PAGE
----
Inequality and development

The Kuznets curve

Inequality of income and wealth tends to increase as economies begin to experience economic development. However, beyond a theoretical point inequality will begin to fall as the income and wealth gap between households starts to close.

According to the Kuznets curve, after American economist, Simon Kuznets, inequality in an economy will increase as it raises its level of development, say from a to b in the graph.

The Kuznets curve

At ‘very low’ levels of development, the majority of the population have little income, and inequality is relatively low.

As an economy develops, a few can gain high rewards, widening the income gap. This seems to be a function of the early development of market systems.

As markets develop opportunities arise for those with capital or who can provide entrepreneurship. Rapid gains in income are possible for this group. However, at the other end of the spectrum, wages are suppressed as a result of an influx of cheap labour.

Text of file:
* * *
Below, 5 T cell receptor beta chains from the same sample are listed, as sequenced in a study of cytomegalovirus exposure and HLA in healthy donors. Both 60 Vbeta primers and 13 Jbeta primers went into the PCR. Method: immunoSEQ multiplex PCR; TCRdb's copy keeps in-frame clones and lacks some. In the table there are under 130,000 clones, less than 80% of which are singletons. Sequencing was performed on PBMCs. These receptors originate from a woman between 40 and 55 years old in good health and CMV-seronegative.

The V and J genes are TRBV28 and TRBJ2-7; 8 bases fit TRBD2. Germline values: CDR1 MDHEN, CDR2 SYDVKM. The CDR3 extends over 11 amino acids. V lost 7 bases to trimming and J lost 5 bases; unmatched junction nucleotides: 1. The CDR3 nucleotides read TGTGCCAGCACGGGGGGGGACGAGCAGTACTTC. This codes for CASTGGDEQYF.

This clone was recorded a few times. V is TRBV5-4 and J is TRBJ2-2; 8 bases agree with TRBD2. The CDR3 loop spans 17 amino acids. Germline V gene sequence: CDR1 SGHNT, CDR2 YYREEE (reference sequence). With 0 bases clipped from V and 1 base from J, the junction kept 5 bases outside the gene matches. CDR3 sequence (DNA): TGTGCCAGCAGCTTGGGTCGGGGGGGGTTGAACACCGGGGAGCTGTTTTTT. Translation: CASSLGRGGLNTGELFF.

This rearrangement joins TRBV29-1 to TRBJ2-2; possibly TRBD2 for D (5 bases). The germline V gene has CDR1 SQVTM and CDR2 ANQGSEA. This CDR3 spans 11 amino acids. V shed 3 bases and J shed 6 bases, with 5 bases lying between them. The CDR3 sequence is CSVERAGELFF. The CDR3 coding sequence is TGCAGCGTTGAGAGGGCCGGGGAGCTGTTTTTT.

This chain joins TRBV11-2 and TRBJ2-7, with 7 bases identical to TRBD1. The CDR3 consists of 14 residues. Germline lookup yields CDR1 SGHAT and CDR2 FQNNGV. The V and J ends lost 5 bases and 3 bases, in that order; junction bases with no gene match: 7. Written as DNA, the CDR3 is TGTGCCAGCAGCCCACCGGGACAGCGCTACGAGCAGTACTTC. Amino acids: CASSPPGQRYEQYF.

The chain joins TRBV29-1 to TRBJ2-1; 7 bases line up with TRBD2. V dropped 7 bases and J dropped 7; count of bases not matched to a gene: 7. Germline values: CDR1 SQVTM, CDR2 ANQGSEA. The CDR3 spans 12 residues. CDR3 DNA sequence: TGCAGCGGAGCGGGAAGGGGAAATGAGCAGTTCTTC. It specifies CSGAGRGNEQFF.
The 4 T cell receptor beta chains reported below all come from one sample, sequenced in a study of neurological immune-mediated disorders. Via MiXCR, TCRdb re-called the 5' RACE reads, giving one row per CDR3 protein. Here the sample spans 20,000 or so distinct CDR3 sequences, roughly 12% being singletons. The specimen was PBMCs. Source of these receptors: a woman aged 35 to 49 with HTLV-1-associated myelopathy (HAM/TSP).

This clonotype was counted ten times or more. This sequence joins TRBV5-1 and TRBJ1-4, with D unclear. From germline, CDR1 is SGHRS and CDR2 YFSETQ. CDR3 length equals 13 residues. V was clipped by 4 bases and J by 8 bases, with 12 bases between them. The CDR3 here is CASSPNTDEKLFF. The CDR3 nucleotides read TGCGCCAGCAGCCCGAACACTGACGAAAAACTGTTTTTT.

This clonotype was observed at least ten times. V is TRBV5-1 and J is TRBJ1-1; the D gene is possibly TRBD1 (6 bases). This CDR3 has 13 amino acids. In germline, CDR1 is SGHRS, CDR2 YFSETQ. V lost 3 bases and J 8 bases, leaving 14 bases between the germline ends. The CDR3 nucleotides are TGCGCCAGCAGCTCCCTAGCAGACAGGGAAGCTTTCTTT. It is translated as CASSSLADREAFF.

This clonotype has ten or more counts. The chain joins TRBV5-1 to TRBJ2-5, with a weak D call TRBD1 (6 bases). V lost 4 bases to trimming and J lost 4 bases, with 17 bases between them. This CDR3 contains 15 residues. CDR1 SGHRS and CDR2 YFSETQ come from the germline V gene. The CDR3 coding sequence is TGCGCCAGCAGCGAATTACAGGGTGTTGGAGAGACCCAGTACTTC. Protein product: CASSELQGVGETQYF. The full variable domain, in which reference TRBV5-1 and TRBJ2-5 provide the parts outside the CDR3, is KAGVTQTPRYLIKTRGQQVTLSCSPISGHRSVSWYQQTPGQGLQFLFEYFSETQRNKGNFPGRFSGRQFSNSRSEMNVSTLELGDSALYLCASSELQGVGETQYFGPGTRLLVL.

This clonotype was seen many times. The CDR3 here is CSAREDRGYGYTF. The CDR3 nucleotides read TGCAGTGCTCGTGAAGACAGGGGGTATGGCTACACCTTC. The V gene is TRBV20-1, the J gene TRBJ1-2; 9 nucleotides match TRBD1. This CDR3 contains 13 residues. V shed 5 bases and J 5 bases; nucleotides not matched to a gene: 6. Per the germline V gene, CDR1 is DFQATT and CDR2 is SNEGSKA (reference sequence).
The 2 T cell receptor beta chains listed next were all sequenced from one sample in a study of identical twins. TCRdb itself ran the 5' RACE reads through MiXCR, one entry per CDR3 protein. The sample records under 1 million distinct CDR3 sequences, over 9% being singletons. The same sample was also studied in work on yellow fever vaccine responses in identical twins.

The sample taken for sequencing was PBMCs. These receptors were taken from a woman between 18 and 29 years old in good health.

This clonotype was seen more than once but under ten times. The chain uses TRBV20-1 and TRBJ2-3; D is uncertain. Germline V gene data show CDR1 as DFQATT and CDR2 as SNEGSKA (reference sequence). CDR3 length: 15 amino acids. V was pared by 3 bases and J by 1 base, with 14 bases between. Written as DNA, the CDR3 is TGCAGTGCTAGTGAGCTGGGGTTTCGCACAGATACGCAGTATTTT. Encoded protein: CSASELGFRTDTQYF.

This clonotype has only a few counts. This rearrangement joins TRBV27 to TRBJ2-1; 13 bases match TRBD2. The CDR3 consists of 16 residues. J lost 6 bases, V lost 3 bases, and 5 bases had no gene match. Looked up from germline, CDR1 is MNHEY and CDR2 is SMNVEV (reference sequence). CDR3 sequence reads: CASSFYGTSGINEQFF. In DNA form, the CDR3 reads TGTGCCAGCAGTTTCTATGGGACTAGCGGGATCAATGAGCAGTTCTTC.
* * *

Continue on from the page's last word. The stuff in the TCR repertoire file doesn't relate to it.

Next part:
video on the Kuznets curve

However, with further development a ‘middle class’ emerges, and inequality falls (from its peak at c to d). Higher income also means higher taxes and a larger public sector, where more is spent on public and merit goods, and on social welfare.

Education becomes more evenly distributed and knowledge spreads across all sectors of the economy. Employment opportunities increase, increased labour market participation occurs, wages rise, and inequalities begin to diminish.

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